My Autistic Experience: Growth Through Understanding Personal Hell

I’d like to talk about an activity I have participated in on occasion. This activity is one that makes me feel my worst, but I think this will be a good chance for me to think about the subject in a manner that will help me to better understand my autistic nature. Perhaps others can relate to my experience, or learn from my trials. So, as such, let us talk about night clubs.

To begin, University has provided me with various aspects that complement my lifestyle nicely. I enjoy going to lectures and learning about new things in scientific fields. I wish that the lectures were a little shorter (an hour and 20 minutes is pushing my attention span a bit), but this is a minor complaint involved in an otherwise enjoyable activity. Once my lectures are done, I may return to residence, where I will study in relative peace and quiet, play video games, talk to my nerdy friends, and just enjoy my own company.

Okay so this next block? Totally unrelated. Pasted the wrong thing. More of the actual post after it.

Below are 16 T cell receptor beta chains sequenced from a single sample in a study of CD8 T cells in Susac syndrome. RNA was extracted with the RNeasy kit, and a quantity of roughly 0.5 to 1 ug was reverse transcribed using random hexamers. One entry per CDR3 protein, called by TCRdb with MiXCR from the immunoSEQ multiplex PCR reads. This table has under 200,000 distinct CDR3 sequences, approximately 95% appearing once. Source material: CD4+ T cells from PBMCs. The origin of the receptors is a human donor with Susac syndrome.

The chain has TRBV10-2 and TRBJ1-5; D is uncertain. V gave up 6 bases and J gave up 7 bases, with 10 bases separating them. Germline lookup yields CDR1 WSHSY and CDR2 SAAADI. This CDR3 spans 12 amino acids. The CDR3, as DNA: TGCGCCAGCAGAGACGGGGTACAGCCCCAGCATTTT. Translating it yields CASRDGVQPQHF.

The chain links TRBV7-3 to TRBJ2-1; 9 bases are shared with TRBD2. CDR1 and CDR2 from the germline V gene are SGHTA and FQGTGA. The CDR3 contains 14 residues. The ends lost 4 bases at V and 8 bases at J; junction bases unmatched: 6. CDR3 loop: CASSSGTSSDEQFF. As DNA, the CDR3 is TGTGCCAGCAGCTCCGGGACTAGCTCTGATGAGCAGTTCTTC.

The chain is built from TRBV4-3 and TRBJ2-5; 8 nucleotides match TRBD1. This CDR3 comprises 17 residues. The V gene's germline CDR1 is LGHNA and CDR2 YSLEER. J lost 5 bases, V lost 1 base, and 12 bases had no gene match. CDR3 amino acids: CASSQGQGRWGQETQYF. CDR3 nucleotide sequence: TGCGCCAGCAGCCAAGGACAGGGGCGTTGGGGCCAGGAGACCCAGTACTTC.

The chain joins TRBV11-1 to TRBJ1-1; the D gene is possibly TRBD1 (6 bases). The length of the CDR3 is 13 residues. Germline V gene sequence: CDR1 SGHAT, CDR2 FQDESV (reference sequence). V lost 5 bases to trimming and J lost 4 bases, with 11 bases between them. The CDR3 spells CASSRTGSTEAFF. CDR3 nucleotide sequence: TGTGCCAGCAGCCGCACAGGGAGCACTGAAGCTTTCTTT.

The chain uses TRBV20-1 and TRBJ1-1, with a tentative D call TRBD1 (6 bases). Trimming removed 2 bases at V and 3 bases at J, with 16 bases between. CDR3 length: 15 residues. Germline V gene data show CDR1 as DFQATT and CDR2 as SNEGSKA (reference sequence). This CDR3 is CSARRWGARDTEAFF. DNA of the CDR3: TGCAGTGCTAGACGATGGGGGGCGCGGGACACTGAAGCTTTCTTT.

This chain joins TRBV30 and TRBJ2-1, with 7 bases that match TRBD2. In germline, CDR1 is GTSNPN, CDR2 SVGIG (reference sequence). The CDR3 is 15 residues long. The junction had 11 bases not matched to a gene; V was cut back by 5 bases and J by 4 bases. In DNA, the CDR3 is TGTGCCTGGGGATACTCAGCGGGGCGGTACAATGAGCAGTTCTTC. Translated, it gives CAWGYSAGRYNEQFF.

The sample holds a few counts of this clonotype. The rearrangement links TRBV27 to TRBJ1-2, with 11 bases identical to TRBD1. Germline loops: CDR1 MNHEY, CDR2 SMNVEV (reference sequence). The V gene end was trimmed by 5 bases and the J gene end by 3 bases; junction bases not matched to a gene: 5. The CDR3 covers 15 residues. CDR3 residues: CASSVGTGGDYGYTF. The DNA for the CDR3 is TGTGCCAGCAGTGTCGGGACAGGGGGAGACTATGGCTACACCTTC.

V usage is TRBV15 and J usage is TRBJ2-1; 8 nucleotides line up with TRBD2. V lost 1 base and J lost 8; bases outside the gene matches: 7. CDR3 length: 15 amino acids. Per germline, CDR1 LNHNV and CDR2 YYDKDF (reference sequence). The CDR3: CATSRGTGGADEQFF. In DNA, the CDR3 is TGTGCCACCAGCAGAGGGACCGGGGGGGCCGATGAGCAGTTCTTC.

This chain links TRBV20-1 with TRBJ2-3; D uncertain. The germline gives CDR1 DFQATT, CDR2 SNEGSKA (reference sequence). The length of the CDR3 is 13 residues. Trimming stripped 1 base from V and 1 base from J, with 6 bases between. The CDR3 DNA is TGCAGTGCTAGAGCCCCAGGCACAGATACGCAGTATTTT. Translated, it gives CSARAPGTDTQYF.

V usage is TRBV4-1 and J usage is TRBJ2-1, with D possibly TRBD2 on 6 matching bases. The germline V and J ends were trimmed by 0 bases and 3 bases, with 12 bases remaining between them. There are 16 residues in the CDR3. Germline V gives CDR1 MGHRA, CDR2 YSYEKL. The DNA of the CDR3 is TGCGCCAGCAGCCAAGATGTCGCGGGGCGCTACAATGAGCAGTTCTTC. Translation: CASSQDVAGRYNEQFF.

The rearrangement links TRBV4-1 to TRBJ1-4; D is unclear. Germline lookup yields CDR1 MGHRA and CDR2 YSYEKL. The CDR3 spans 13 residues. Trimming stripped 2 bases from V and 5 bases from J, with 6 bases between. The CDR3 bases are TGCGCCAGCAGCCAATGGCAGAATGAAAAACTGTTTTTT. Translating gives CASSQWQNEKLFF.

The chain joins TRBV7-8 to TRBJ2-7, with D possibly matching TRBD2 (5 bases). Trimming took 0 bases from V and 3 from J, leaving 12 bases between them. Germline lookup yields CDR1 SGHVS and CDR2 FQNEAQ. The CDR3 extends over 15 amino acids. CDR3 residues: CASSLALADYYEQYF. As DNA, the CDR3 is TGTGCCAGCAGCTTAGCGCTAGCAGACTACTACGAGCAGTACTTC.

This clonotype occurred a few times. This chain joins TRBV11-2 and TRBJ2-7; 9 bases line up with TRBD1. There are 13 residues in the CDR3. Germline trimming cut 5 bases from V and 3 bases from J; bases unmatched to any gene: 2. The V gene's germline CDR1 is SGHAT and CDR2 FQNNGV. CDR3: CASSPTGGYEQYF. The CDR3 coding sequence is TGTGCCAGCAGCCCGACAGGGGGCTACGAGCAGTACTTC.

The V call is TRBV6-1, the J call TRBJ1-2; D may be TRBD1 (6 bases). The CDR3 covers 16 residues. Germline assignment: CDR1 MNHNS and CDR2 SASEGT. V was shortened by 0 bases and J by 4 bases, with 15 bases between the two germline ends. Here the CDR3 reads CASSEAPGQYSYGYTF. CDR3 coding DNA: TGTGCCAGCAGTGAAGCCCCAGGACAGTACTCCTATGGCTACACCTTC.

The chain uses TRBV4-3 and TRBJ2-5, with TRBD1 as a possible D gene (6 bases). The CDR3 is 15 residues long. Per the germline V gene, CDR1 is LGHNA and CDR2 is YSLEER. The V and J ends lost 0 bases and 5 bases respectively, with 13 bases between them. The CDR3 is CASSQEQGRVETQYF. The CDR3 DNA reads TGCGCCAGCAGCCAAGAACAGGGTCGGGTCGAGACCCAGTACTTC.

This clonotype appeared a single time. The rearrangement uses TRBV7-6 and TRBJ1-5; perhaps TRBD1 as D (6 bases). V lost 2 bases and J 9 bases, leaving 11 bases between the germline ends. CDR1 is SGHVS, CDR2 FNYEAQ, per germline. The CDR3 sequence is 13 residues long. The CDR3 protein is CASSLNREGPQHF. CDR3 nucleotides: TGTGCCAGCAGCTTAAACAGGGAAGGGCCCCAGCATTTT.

Over the years, I have built a quiet routine for university, and I spend much of that time alone. I prefer to be alone in most instances, so I keep to it. Perhaps it is not normal activity. If I remove myself from the normal blanket, normal activities always seem to have a social component that I am content to avoid.

And yet, my experience is missing a certain component that I think many would consider an important aspect. In fact, I would hazard many would consider it to be the most enjoyable component.These are the highly social components involving huge amounts of people participating in events that have nothing to do with going to school. Fraternities, sororities, parties, drinking, sports teams, nightly gatherings, and other such events.

I never got invited to parties. I don’t know if there is something required in order for this to happen, but that doesn’t bother me. I have been to enough parties to know that I don’t like them. I have participated in enough large social gatherings to know they are not my scene.

Which leads to the night club, the event I like the least, and yet I remember trying to like them.